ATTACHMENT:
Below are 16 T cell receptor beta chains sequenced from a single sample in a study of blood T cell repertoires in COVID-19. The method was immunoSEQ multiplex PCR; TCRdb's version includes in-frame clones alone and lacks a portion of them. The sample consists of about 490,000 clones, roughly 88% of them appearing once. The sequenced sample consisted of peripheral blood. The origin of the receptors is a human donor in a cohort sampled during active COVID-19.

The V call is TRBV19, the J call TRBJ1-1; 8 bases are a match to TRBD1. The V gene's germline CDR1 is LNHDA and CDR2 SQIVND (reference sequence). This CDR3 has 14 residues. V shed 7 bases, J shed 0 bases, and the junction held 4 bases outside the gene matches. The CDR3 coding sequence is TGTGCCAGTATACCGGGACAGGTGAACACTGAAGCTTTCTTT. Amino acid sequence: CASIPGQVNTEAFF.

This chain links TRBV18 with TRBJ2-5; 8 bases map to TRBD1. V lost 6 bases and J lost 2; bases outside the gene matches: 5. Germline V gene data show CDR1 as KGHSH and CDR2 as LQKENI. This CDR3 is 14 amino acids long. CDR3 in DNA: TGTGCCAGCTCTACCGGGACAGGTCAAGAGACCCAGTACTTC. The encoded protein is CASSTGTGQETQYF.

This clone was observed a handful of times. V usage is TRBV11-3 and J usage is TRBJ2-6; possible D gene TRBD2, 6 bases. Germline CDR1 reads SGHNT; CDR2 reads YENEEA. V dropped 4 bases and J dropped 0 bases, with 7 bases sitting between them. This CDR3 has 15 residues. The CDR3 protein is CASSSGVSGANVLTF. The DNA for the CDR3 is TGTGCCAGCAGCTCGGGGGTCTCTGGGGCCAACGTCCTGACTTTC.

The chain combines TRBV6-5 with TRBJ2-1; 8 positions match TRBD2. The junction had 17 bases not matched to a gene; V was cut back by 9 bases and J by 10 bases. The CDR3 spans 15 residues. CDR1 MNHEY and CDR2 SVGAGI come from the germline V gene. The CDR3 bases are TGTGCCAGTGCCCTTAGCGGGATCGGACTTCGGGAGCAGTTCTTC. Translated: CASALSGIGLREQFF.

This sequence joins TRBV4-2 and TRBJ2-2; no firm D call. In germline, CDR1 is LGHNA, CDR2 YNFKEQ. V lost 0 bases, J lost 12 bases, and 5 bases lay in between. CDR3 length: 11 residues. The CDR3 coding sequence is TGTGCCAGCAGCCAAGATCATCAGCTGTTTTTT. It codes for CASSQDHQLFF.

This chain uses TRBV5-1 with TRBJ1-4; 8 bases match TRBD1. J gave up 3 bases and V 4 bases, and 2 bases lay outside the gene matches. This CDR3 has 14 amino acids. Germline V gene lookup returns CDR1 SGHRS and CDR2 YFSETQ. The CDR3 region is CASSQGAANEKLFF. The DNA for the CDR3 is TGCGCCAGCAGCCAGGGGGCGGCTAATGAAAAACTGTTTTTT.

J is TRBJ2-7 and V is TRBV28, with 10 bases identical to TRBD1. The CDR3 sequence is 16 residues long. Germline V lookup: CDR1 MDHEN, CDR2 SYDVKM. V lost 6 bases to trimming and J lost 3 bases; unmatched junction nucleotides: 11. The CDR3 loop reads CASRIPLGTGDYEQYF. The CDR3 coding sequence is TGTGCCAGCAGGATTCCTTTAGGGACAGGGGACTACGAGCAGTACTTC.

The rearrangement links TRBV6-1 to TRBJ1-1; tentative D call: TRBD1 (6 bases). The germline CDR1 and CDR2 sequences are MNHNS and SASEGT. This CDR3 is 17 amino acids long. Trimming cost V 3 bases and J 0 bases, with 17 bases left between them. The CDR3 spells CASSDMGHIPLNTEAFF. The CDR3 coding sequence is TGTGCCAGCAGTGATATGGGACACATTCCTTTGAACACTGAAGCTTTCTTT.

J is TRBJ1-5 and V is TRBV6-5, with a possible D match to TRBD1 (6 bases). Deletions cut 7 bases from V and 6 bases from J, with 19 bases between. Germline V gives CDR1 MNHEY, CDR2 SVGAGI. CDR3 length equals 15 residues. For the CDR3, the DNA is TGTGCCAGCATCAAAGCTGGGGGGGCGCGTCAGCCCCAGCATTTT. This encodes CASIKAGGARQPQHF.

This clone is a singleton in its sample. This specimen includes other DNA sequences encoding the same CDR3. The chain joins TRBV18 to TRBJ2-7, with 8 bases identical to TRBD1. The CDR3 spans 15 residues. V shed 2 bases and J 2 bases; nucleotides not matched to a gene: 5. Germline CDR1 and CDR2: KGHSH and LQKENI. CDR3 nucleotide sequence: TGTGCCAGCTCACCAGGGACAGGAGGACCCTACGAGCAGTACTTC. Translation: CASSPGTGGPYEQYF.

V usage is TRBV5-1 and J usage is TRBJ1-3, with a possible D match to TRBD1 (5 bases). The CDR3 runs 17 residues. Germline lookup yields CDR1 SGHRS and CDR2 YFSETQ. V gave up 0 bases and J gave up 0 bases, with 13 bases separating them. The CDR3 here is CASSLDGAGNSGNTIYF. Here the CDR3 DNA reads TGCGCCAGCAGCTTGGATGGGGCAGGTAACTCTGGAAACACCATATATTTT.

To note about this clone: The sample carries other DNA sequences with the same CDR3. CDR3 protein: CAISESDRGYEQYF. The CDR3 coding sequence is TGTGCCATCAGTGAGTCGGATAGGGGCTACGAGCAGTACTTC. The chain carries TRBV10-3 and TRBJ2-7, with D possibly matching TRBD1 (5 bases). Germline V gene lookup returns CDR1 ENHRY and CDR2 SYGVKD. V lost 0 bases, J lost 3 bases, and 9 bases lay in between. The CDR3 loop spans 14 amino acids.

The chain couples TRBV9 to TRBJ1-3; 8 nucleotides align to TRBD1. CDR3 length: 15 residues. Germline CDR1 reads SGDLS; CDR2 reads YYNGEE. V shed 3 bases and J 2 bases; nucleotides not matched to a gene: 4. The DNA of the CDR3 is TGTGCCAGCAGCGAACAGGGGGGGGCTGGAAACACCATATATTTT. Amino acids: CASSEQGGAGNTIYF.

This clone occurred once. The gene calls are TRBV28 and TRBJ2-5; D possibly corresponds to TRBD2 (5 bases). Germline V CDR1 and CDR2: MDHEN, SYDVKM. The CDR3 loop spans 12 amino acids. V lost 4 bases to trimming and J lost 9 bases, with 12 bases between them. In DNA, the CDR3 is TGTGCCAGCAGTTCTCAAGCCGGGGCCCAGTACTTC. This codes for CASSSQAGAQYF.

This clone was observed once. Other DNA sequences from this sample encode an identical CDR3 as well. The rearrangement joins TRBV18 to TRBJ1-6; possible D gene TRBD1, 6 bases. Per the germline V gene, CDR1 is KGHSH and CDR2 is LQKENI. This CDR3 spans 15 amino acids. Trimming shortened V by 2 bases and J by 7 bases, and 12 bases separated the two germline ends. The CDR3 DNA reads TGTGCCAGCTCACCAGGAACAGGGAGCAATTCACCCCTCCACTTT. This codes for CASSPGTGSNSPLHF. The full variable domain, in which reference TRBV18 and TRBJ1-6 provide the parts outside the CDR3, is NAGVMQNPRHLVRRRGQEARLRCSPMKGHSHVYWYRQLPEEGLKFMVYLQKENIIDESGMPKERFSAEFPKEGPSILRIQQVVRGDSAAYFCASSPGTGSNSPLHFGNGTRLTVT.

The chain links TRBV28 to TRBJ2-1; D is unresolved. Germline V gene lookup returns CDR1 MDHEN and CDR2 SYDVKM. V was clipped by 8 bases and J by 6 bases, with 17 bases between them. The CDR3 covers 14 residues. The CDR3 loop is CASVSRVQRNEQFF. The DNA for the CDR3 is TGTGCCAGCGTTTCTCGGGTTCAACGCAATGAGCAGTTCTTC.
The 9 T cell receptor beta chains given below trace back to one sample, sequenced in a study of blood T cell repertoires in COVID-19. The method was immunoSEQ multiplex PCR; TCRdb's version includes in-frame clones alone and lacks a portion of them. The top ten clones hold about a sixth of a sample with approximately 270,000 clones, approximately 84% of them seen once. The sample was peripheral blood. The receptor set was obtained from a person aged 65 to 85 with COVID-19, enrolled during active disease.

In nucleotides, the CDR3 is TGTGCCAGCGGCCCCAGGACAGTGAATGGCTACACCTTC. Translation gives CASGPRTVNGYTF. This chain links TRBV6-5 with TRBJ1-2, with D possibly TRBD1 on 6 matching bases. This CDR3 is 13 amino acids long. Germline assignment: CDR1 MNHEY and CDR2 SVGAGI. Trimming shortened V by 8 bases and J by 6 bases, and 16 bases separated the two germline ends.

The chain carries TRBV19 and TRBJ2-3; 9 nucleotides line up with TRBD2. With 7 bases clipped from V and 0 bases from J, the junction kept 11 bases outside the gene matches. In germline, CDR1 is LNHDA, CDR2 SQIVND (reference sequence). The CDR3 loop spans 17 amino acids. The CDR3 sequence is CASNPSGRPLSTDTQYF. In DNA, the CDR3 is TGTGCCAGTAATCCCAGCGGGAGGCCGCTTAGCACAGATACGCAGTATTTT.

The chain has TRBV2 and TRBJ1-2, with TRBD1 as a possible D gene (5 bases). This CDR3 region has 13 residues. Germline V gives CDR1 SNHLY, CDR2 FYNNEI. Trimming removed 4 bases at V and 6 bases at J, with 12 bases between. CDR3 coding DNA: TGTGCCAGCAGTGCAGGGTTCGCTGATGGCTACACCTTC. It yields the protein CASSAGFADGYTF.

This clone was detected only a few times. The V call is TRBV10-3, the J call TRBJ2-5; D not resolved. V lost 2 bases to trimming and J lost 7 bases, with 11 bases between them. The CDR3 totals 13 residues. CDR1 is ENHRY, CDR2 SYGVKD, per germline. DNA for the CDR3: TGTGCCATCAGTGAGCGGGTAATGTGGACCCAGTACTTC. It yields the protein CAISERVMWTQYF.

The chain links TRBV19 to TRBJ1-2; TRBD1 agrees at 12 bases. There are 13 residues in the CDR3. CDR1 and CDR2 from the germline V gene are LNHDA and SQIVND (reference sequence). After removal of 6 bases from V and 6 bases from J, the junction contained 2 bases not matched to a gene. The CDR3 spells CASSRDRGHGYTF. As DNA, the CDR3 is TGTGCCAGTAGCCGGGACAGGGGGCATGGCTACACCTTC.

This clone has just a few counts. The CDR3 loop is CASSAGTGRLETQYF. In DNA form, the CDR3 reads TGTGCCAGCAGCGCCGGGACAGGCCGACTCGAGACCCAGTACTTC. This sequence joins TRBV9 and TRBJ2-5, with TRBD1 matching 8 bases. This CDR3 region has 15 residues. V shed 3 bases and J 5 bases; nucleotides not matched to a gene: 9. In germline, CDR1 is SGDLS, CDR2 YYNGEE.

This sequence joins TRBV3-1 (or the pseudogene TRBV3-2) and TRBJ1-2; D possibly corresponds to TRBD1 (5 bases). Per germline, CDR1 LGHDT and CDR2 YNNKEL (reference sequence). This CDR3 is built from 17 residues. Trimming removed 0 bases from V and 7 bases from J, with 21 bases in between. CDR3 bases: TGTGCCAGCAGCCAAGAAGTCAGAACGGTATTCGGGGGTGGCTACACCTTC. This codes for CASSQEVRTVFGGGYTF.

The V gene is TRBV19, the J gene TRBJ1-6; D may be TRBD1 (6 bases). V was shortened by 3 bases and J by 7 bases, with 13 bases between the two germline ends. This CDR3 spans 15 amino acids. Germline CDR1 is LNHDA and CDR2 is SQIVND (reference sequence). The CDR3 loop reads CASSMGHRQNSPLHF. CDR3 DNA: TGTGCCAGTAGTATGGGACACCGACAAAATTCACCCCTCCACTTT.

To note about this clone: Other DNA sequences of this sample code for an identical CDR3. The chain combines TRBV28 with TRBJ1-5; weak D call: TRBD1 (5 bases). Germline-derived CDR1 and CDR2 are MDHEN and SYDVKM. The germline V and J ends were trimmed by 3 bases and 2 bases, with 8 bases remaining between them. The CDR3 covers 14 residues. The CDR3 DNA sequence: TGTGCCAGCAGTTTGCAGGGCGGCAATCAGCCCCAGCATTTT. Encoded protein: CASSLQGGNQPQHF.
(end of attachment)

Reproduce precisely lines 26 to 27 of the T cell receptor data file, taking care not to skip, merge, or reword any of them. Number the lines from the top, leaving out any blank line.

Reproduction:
The V gene is TRBV19, the J gene TRBJ1-6; D may be TRBD1 (6 bases). V was shortened by 3 bases and J by 7 bases, with 13 bases between the two germline ends. This CDR3 spans 15 amino acids. Germline CDR1 is LNHDA and CDR2 is SQIVND (reference sequence). The CDR3 loop reads CASSMGHRQNSPLHF. CDR3 DNA: TGTGCCAGTAGTATGGGACACCGACAAAATTCACCCCTCCACTTT.

To note about this clone: Other DNA sequences of this sample code for an identical CDR3. The chain combines TRBV28 with TRBJ1-5; weak D call: TRBD1 (5 bases). Germline-derived CDR1 and CDR2 are MDHEN and SYDVKM. The germline V and J ends were trimmed by 3 bases and 2 bases, with 8 bases remaining between them. The CDR3 covers 14 residues. The CDR3 DNA sequence: TGTGCCAGCAGTTTGCAGGGCGGCAATCAGCCCCAGCATTTT. Encoded protein: CASSLQGGNQPQHF.